Top 30 Mistakes Made by Criminal Defendants in Utah
Representing yourself. What if an ordinary lawyer one day just showed up where you work, then tried to do your job without any training? You get the point. I cant tell you how many times Ive sat in courtrooms watching droves of people mindlessly plead guilty to very beatable criminal charges. Often Im thinking, "I would have got that case dismissed!" You CAN most likely afford us (we dont need a retainer, and you can make reasonable payments).
Failing to try the case before a jury. This is typically a no-brainer. Hey, do you want the prosecutor to have to convince just ONE judge – who may be a former prosecutor – that you are guilty, or EIGHT jurors unanimously. Unless there are unusual circumstances, dont let your attorney talk you into a "bench trial," which means a trial by a judge, not a jury. Make sure you timely demand a jury trial. If you are representing yourself, be vigilant! The judge (especially in city courts) will casually tell his clerk "to set the matter for a bench trial." Object to that!
Waiving the preliminary hearing when it looks like the case may have to go to trial. The "prelim" is often your only shot at getting the testimonial evidence you need to defend yourself. Make sure you only "conditionally" waive it if you think the case may go to trial (some judges dont allow this). If you are charged with any felony or a class A misdemeanor, you have a right to a prelim.
At the prelim, failing to ask hostile witnesses and the "victim" if they have told anybody else their story, wen they told them it, and whether it was 100% the same that you just heard. You cant accuse somebody at trial of "recent fabrication" unless theyve previously told you to whom theyve shared their story and when. Make sure you also ask, "Was the testimony you just gave 100% consistent with what you told each of the other people you spoke to?" If it turns out one of those witnesses gives you a different version, you can destroy the accusers credibility.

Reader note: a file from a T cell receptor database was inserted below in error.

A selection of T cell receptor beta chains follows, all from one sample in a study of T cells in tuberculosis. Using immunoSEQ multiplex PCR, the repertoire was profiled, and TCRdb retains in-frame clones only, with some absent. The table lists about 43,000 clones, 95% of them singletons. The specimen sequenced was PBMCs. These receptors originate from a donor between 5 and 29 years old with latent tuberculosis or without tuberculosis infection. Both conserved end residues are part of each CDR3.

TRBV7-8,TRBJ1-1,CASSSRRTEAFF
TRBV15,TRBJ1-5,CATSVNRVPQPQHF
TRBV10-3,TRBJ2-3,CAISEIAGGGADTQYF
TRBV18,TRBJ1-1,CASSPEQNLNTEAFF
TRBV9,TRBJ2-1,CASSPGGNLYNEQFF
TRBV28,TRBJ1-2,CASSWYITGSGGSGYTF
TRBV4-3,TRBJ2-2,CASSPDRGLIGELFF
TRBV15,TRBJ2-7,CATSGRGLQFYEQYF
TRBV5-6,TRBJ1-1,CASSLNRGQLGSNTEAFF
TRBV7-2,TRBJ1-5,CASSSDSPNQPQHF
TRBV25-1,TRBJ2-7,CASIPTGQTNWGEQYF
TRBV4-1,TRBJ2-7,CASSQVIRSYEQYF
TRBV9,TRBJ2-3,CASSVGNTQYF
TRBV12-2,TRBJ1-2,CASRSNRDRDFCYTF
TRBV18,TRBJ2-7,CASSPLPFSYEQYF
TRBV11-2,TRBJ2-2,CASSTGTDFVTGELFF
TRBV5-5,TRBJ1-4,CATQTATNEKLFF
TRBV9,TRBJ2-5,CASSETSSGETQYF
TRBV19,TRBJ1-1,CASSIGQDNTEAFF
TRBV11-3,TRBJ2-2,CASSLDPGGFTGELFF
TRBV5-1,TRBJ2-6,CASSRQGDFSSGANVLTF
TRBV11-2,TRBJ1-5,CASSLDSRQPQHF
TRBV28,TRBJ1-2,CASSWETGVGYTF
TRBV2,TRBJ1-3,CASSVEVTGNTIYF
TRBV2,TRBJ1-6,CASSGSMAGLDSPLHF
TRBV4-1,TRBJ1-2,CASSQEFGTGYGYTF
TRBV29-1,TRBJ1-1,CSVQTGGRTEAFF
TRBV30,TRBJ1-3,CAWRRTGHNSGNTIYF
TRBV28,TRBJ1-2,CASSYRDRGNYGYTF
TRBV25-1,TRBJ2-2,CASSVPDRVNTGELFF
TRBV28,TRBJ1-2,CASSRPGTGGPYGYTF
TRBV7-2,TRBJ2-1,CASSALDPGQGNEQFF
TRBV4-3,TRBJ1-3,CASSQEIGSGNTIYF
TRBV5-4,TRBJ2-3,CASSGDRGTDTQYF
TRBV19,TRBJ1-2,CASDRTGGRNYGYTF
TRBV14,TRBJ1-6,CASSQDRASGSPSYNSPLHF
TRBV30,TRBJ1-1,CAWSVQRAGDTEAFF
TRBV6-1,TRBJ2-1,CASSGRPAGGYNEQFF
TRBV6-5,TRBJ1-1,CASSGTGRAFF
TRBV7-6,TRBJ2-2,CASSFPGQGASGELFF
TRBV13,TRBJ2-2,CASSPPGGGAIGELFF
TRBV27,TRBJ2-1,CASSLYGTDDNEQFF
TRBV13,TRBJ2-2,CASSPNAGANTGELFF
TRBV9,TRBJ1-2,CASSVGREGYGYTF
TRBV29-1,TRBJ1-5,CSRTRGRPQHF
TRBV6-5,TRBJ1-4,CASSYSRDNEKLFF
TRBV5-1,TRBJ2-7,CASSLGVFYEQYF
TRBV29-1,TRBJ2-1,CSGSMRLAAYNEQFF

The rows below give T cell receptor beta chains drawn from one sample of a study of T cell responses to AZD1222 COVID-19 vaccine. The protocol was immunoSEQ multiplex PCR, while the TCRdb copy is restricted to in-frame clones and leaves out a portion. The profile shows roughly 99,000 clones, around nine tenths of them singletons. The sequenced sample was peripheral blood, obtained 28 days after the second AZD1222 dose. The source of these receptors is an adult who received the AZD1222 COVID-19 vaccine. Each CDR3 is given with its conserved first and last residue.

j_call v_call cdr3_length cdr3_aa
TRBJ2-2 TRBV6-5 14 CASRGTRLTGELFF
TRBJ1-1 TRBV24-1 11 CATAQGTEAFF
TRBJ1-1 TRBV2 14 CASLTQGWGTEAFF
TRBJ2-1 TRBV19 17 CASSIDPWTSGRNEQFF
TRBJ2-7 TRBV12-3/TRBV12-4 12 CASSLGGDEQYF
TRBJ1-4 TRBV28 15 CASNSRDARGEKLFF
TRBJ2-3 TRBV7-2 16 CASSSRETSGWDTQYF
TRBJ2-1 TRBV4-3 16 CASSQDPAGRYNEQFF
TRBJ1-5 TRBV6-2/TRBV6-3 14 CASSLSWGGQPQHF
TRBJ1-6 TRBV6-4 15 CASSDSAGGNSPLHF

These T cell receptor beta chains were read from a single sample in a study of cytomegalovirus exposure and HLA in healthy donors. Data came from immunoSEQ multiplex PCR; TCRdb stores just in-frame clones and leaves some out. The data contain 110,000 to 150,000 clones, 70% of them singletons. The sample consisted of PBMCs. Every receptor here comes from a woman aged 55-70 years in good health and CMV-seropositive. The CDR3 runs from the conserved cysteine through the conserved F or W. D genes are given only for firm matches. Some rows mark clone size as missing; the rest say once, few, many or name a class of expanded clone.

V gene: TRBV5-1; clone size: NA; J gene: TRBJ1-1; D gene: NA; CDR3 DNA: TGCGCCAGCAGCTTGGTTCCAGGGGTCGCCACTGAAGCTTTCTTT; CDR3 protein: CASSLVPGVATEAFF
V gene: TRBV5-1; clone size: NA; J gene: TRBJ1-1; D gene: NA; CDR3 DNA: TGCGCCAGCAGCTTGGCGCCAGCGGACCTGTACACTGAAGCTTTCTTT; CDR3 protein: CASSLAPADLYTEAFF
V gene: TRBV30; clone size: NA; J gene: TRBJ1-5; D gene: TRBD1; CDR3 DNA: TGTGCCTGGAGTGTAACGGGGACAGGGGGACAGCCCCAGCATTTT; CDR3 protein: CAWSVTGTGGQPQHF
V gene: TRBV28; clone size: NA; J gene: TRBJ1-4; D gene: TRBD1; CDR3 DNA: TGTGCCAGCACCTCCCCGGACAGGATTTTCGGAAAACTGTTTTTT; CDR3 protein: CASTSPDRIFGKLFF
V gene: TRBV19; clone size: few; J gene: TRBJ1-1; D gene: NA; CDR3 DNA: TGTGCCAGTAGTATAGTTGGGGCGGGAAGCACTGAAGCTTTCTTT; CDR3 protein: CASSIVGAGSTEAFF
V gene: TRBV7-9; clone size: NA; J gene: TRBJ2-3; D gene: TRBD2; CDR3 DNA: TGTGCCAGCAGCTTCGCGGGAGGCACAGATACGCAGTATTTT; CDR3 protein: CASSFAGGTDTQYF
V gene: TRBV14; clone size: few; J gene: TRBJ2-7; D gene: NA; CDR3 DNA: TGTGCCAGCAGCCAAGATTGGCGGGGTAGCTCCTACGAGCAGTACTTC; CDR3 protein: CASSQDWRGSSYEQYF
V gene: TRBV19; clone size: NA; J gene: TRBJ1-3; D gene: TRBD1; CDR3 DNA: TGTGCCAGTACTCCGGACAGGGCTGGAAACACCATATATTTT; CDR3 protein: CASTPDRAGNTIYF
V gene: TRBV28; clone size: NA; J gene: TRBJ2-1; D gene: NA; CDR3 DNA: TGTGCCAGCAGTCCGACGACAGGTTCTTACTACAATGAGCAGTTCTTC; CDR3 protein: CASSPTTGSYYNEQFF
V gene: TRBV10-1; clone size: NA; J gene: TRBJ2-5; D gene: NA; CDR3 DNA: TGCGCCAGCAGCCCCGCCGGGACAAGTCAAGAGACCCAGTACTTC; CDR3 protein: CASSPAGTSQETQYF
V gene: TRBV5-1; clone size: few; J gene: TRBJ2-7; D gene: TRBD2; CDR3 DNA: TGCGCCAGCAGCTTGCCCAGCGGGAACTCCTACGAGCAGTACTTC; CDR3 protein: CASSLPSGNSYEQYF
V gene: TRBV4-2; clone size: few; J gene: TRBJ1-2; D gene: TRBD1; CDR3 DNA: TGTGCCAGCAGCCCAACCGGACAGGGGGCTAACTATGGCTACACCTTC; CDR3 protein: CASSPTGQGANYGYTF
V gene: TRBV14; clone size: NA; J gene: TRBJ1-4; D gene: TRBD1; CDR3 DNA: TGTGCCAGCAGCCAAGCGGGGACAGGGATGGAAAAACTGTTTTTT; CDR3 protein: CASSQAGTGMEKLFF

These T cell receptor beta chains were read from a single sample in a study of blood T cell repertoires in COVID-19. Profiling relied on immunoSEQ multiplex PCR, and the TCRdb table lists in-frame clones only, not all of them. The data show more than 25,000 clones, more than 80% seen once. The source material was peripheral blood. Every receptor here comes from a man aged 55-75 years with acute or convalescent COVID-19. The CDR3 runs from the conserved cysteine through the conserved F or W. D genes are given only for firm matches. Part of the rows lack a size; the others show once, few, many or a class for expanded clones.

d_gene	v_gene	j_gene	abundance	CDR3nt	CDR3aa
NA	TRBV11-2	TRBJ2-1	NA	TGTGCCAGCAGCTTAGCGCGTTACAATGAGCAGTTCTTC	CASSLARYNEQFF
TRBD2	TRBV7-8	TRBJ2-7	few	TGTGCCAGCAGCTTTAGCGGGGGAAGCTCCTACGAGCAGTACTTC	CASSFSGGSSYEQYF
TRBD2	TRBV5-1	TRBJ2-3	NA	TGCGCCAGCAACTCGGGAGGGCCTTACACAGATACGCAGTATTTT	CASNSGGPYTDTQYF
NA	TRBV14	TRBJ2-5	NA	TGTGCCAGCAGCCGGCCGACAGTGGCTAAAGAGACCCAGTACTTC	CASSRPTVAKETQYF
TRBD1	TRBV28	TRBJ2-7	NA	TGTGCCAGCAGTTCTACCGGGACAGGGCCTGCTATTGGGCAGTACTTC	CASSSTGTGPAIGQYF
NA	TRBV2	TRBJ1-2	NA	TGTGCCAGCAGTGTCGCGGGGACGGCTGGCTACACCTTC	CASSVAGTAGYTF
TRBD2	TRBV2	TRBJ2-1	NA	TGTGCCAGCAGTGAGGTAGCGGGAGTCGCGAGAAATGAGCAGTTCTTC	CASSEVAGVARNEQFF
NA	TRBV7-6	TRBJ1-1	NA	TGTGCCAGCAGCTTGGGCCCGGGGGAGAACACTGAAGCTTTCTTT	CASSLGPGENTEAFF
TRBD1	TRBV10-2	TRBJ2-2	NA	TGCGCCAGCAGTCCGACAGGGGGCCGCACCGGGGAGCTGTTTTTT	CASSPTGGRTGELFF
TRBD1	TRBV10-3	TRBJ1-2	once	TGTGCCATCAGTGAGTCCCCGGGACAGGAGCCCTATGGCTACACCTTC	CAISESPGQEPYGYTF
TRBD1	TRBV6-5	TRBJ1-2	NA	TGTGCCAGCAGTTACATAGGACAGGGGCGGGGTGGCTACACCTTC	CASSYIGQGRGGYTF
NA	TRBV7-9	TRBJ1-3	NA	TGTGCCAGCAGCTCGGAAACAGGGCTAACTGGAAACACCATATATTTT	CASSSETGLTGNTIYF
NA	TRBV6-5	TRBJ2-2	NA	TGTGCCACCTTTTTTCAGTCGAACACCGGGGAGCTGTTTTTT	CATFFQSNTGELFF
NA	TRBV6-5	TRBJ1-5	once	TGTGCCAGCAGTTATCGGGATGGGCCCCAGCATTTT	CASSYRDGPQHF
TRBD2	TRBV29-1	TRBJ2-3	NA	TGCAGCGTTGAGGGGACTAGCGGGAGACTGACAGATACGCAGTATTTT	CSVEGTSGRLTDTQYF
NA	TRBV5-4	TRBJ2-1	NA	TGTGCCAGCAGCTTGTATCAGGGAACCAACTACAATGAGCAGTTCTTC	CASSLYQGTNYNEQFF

Failing to understand Utahs ID law. Utah Code Annotated 77-7-15 says: A peace officer may stop any person in a public place when he has "a reasonable suspicion to believe he has committed or is in the act of committing or is attempting to commit a public offense" and may demand his name, address and an explanation of his actions (you do NOT have to incriminate yourself, so the "explanation" part of that statute is in the gray area, and no Utah case law defines this).
Resisting arrest. If you are arrested, do NOT resist, even if you think the cop has no basis for arresting you – you can sue later.
Thinking "if Im just fully cooperative and 100% honest with the police, theyll go easy on me, or may not even charge me." Always presume that whatever you say to anybody "can and will be used against you in a court of law," and that the police will load you up with whatever charges they can possibly dream up. Remember: cops dont usually show up to question you just so they can "get your side of the story." And they certainly arent there to clear your good name. They often want "the missing puzzle pieces," so they can convict you (better said, "nail your ass!") Convictions are notches on their belts.
Not asking, "Officer, am I under arrest?" If you have not been placed under arrest, you have the right to peaceably leave. Witnesses are not obligated to stay and give "witness statements." A cop may say, "I need your statement." That is very misleading because that implies you have a duty to give him one. You can ask, "Do I have a legal duty to give you a statement?" Hell typically say, "No, but ---." Witnesses have the right to remain silent, too. Unless you are court-ordered to speak, you typically dont have to say anything to anybody, unless a cop is asking for ID. See number 5 above.